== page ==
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Mass Guidelines Eased

Portland Archbishop Alexander K. Sample has issued a new policy of guidance for Massgoers at parishes in the Archdiocese of Portland.  Please check with your parish for specific protocols regarding the easing of restrictions at public Masses and the continued dispensation of  your attendance obligation.  May God bless and protect you.

Read the full statement from Portland Archbishop Alexander K. Sample.

Listen to Mater Dei Radio’s Interview with Todd Cooper, Head of Archdiocesean COVID-19 Response Team

From our media partners at The Catholic Sentinel:

Archbishop Sample lifts mask mandate for fully vaccinated Massgoers

Dispensation from the obligation to attend Sunday Mass and holy days of obligation remains in effect for now

By Katie Scott and Kristen Hannum , Of the Catholic Sentinel
5/14/2021 2:55 PM, Updated: 5/16/2021

Visible smiles and hugs are about to get a lot more common at western Oregon parishes. Masks and social distancing will no longer be required for fully vaccinated Massgoers, said Archbishop Alexander Sample in a May 14 memo.

The archbishop shared his decision the day after Oregon Gov. Kate Brown announced the state immediately would follow the new U.S. Centers for Disease Control and Prevention guidance on mask requirements. The guidance states that fully vaccinated adults can safely resume indoor and outdoor activities without masks or distancing. This applies for gatherings large and small.

The dramatic shift in policy was based on recent real-world studies from Israel and the United States on people who’ve been vaccinated.

About 60% of eligible Oregonians had received at least their first dose of a vaccine as of mid-May. Fully vaccinated residents still are required to wear masks inside airports, on public transportation and in health care settings, according to the CDC guidance.

The archbishop said pastors will need to set aside space in churches for those who are not fully vaccinated, and those without full vaccination still are required to wear masks and maintain 6 feet of distance between households. Families with unvaccinated children will need to continue to wear masks and observe distance.

“The faithful should be instructed that the eased restrictions will be implemented on the honor system,” said the archbishop. “Those who present themselves without masks to attend church are affirming they are fully vaccinated.”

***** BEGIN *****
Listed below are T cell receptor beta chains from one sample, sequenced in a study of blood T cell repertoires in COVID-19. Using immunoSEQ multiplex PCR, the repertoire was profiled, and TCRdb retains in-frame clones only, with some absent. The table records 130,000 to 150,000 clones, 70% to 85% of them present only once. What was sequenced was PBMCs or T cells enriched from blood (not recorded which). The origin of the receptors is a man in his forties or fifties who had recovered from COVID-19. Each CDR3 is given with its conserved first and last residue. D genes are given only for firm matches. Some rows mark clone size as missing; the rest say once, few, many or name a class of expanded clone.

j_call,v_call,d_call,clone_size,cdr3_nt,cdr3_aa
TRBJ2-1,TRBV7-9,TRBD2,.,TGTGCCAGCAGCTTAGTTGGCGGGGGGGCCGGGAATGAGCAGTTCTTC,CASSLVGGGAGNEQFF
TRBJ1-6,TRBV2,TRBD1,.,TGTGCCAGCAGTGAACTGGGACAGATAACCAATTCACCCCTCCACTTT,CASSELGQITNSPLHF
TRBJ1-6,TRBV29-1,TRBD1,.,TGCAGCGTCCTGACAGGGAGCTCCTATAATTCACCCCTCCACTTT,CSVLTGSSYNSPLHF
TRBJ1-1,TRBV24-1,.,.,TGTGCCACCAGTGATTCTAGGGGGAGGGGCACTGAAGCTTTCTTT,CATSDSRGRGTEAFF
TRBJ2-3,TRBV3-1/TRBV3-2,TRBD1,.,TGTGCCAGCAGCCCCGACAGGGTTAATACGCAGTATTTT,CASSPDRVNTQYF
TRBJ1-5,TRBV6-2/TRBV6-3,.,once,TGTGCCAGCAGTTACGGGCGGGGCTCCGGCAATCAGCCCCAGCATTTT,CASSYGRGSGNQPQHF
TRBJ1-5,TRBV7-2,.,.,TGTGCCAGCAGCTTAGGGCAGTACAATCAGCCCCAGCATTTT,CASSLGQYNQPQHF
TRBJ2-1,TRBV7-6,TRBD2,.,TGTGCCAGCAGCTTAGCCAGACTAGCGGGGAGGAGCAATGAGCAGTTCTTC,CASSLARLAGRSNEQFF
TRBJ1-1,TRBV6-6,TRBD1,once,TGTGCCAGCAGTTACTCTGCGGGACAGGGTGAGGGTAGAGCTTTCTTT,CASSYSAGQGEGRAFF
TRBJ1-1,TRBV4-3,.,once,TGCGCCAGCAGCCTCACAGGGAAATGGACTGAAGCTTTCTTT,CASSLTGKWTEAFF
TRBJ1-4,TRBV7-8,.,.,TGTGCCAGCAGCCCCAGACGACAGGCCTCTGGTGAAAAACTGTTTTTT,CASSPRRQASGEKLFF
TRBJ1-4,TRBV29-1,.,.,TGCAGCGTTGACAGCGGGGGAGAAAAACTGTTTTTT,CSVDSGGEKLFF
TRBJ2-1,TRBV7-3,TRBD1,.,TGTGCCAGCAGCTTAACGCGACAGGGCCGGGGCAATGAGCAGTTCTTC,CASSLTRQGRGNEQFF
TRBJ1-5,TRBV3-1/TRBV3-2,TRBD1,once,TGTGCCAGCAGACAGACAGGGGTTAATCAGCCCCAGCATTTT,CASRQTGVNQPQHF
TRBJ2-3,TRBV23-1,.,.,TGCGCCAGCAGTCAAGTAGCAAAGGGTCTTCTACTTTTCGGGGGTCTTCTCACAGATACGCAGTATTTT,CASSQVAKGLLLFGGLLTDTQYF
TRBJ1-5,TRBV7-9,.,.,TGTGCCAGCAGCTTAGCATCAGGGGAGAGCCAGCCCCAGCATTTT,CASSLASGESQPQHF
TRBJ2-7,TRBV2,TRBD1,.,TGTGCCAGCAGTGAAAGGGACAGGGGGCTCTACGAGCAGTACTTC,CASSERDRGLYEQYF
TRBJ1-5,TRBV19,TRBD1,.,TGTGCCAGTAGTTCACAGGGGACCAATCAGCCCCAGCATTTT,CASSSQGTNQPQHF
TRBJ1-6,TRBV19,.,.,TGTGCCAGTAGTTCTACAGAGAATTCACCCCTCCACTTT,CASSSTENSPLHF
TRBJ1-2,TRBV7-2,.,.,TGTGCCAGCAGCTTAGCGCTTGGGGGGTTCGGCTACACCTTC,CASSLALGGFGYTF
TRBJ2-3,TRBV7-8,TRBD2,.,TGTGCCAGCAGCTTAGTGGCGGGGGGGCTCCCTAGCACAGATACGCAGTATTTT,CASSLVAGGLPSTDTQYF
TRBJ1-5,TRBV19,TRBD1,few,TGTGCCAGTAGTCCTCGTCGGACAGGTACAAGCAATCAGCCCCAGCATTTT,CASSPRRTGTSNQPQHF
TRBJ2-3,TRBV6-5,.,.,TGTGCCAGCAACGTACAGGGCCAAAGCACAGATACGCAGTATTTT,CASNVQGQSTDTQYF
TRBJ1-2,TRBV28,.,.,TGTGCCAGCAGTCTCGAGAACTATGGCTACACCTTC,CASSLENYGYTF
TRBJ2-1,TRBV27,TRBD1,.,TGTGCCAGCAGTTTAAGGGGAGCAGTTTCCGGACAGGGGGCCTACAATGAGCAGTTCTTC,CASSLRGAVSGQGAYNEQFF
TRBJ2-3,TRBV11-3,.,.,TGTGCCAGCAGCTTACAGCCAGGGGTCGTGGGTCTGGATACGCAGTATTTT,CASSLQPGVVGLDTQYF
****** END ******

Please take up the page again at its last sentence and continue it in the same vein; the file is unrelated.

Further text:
Parishes should not require any verification to confirm a parishioner is vaccinated, said the archbishop.

He asked pastors and parish staff to keep in mind that some parishioners who are fully vaccinated may want to still wear masks and social distance at church. “They are welcome to do so,” he said.

A person is fully vaccinated two weeks after the second shot of the Pfizer and Moderna vaccines and two weeks after the Johnson & Johnson vaccine.

“Those who are not fully vaccinated are still to be equally welcomed and encouraged to attend Masses and gatherings,” said the archbishop. “No sense of discrimination should be experienced by those not fully vaccinated.”

He suggested parishes designate one side of the church for those fully vaccinated and the other side for those unvaccinated in order to avoid one group being relegated to the back of the church. Percentage of capacity limits for churches (previously at 50%, per the archbishop’s directive) are no longer in force.

“I am entrusting pastors and pastoral administrators to implement the new policy as best they can, and I encourage them to continue to work with their parish leadership to make the necessary changes and adjustments,” the archbishop said. He also recommended priests and ministers who are fully vaccinated continue to wear masks during distribution of Communion at Mass, but it’s not a requirement.

The archbishop asked parishes to continue to accommodate those with medical concerns that prevent mask-wearing — who are not fully vaccinated — in a separate space such as a cry room or choir loft.

Earlier this week, Brown announced she planned to lift most COVID-19 restrictions when 70% of eligible Oregonians 16 and older had gotten their first vaccination dose. The governor said she believed Oregon could reach 70% in June.

“We’re excited about the governor’s announcement, along with everyone,” said Todd Cooper, director of special ministries for the archbishop.

Cooper said that it’s been the archbishop’s practice to carefully consider announcements from the governor’s office and Oregon Health Authority and then determine what is best for the church.

Cooper predicted that the governor’s announcement would have an impact on the dispensation from the obligation to attend Sunday Mass and holy days of obligation. The dispensation first was promulgated March 12, 2020.

Archbishop Sample, while encouraging healthy Catholics to return to Mass, remains concerned about Catholics who are vulnerable, including those who are apprehensive about being vaccinated, those who have health conditions that preclude vaccination, and those who care for the vulnerable. “The archbishop doesn’t want those people to feel compelled to go to church,” said Cooper.

Archbishop Sample, Cooper added, has discussed the dispensation with the priests, who have encouraged him to continue his pastoral approach, that is, encouraging Catholics to return to church without shame for those who stay home. “He’s reminding people, ‘You have this beautiful gift of the Mass and the Eucharist,’ while also reassuring those who cannot attend Mass that they are not compelled to do that,” said Cooper.